This blog was featured on 09/01/2016
Yellow Journalism: Joys and Perils in Britain
Contributor

Amidst Murdoch’s excesses, Sarah Glazer finds restrictions on journalists more worrying

One of the joys of moving to London 5 years ago was my morning perusal of the local newsstand. As I read the headlines, I was like a kid in a candy store, deciding which of the sensational headlines was the most enticing. Unlike the U.S., where most newspapers seemed to have a slightly different headline about exactly the same news—in London every newspaper had picked an entirely different juicy bit to feature.

For the tabloid Evening Standard or Mirror, it might be model Kate Moss’ most recent scandalous behavior at a London nightclub. For the conservative Sun or Daily Telegraph, it was about how a family on welfare benefits was living in a really nice townhouse paid for by their local council. And you always knew exactly which political persuasion the paper espoused by how negatively they reported on Gordon Brown or how positively on David Cameron.

But I have to admit I’ve been pretty shocked by the extent to which Rupert Murdoch’s editors and journalists were willing to go as the revelations about his News of the World have continued to roll out this week.

I’m inured to stories of people going through someone’s private garbage. But paying con-men to pose as a certain Labour Party politician to get access to his bank account and legal files? Paying bribes to law enforcement? It sounds positively Third World.

Most shocking to Brits have been the stories about how the paper hacked into the cell phone of a missing 13-year-old, Milly Dowler, later found murdered, and even wiped out some of her voicemails, destroying important evidence for the police investigation.

Although the liberal Guardian has been in the forefront of this investigation, some newspapers are worried by the vows of politicians at both ends of the spectrum to crack down on the newspapers.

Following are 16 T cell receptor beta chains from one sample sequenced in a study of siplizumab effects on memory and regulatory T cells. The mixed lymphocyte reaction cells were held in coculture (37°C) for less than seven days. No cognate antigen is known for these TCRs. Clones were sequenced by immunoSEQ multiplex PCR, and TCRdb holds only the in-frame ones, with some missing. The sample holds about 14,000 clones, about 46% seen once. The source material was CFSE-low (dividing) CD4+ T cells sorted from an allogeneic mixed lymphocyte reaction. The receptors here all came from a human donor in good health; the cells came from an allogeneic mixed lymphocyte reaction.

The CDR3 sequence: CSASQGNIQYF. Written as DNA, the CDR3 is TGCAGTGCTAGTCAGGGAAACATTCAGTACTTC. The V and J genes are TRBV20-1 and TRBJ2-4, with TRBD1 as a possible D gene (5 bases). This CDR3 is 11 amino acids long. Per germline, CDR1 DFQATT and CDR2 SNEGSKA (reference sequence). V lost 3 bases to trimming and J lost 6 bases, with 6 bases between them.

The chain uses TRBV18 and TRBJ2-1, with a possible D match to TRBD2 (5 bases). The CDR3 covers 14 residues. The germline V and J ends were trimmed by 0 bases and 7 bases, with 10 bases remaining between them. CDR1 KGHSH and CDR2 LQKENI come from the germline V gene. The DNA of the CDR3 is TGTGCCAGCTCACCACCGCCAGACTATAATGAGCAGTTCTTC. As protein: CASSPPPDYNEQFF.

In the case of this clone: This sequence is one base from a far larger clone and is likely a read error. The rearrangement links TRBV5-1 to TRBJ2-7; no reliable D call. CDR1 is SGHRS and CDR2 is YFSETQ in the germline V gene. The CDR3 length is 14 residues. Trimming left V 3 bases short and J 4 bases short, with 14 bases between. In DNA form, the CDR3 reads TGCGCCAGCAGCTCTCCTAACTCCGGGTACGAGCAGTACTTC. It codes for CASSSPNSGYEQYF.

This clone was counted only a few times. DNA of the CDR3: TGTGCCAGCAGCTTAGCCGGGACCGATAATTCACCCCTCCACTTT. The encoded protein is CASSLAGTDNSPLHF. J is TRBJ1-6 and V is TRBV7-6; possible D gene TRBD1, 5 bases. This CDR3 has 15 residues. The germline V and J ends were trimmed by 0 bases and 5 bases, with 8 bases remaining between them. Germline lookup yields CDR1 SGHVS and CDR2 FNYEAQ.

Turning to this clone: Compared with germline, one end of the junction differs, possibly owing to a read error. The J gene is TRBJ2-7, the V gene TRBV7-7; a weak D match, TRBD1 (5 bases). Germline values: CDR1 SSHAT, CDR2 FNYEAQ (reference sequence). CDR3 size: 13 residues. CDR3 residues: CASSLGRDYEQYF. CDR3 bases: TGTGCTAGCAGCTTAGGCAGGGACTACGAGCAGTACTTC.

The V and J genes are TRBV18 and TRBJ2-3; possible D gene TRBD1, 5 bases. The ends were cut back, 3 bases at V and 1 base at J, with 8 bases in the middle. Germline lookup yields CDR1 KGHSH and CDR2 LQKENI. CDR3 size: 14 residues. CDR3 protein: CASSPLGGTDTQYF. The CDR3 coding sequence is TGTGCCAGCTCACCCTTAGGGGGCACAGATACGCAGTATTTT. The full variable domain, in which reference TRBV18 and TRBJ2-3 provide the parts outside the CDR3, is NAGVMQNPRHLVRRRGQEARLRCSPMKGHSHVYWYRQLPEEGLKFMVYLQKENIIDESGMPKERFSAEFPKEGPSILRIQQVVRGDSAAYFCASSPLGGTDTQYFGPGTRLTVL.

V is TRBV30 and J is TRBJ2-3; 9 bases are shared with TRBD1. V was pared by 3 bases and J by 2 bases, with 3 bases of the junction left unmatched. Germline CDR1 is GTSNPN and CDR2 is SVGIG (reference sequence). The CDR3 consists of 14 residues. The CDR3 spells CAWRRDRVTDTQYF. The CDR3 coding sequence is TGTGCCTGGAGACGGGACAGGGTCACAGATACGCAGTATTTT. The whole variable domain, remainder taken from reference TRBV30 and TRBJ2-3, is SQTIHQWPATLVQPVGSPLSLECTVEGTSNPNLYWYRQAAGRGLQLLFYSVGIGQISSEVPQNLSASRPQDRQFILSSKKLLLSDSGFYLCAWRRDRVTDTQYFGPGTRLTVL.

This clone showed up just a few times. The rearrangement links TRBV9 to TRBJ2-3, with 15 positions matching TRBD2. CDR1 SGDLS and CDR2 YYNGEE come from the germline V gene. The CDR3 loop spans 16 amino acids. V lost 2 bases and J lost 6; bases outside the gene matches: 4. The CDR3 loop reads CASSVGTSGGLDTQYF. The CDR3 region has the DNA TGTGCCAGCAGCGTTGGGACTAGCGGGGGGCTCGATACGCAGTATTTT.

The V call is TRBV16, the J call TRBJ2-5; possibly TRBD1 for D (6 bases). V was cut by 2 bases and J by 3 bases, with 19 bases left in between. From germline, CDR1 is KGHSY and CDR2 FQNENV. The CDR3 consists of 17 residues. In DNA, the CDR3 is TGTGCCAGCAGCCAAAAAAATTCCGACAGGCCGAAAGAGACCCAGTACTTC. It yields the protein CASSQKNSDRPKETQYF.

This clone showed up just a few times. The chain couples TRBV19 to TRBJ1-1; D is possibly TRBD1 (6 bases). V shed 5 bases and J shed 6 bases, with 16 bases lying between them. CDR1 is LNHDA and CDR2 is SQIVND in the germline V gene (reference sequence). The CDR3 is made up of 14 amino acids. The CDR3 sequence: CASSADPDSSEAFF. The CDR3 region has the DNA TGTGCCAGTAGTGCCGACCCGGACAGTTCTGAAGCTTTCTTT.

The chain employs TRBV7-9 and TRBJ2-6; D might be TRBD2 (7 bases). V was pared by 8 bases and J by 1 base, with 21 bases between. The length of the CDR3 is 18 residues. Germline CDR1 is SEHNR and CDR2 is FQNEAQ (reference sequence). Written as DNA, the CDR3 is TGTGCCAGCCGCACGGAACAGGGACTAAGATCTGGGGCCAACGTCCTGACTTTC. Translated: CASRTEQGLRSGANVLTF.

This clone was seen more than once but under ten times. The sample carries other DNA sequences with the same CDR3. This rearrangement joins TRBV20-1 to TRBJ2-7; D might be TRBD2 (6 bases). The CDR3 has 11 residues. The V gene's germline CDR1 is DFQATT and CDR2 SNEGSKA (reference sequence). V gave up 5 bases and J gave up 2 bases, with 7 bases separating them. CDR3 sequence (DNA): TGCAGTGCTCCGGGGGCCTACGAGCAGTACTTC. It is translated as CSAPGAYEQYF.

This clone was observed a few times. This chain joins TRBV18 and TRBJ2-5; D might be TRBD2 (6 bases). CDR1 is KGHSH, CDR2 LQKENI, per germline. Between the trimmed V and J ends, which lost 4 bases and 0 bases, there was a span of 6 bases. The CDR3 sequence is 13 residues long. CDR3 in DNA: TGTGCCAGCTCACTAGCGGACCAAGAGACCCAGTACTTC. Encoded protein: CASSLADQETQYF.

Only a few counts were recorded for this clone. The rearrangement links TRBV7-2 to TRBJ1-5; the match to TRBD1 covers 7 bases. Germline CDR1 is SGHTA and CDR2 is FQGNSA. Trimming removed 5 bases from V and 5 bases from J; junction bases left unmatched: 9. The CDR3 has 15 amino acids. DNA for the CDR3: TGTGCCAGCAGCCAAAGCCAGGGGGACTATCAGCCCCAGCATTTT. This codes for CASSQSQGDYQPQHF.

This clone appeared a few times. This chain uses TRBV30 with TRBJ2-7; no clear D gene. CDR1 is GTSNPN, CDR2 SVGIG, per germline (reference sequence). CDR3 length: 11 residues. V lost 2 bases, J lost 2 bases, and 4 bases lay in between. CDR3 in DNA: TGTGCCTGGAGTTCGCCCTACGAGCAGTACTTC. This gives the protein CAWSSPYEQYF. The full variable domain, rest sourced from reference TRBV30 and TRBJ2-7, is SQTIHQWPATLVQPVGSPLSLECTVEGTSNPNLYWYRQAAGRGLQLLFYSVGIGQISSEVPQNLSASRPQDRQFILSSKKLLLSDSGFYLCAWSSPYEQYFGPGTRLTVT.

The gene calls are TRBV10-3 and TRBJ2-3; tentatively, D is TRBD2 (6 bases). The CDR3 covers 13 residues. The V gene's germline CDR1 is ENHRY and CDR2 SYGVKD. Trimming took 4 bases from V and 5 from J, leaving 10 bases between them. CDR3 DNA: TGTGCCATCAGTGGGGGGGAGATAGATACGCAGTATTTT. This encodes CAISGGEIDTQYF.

A free press “must not be robbed of its vitality, irreverence and nosiness” opined the Financial Times—naming those very qualities I’ve secretly relished here.

In fact, there’s a strange paradox in England about the press run wild. The press is far more stymied here than in the U.S. when it comes to freedom of expression about important issues—bogus health claims, Rwandan genocide—to name just two topics that have been the subject of libel suits. Britain’s media already faces increasing curbs from expanding privacy laws and “libel tourism” by wealthy and famous people from around the world.

Last year, a friend forwarded me an email from the science writer Simon Singh, author of the widely hailed Fermat’s Last Theorem. He was being sued by the British Chiropractic Association for a critical article he had written about chiropractors’ claims that they can cure 95 percent of ailments including childhood conditions like asthma, ear infections and sleeping problems.

“You might think that modern chiropractors restrict themselves to treating back problems, but in fact they still possess some quite wacky ideas. The fundamentalists argue that they can cure anything,” he had written in The Guardian in 2008.

English libel laws are strange things. According to Sense about Science, a group campaigning for reform of England’s libel laws, “a defendant must show ... what they have written is true. However, a judge decides what the words meant, and therefore what a defendant must prove to be true – sometimes not what a defendant expects.”

And the judge’s interpretation can be bizarre, as it was in Singh’s case, which lasted two years and cost him over $100,000.

The presiding judge decided that Singh had made statements of fact accusing the British Chiropractic Association of being deliberately dishonest—an interpretation Singh rejected.

“Although I feel that chiropractors are deluded and reckless, I was not suggesting that they are dishonest,” Singh explained later.

I feel a kinship with Singh since I once used the very same word-- “wacky”-- to describe some American nurses’ practice of "therapeutic touch," a technique they claim heals people’s diseases without actually touching them, based on some very confused ideas about physics and a dose of 19th Century theosophy. It would never have occurred to me as a health journalist in the United States that such a statement could land me in court.

A bill now before Parliament could finally reform Britain’s libel laws, journalists and scientists supporting Singh are hoping.

In the meantime, Tom Stoppard’s character in the play Night and Day says it best when it comes to the dangers posed by British politicians vying with one another to express indignation over the current News of the World scandal. (With a tip of my hat to the FT for this quote). “I’m with you on the free press; it’s the newspapers I can’t stand.”

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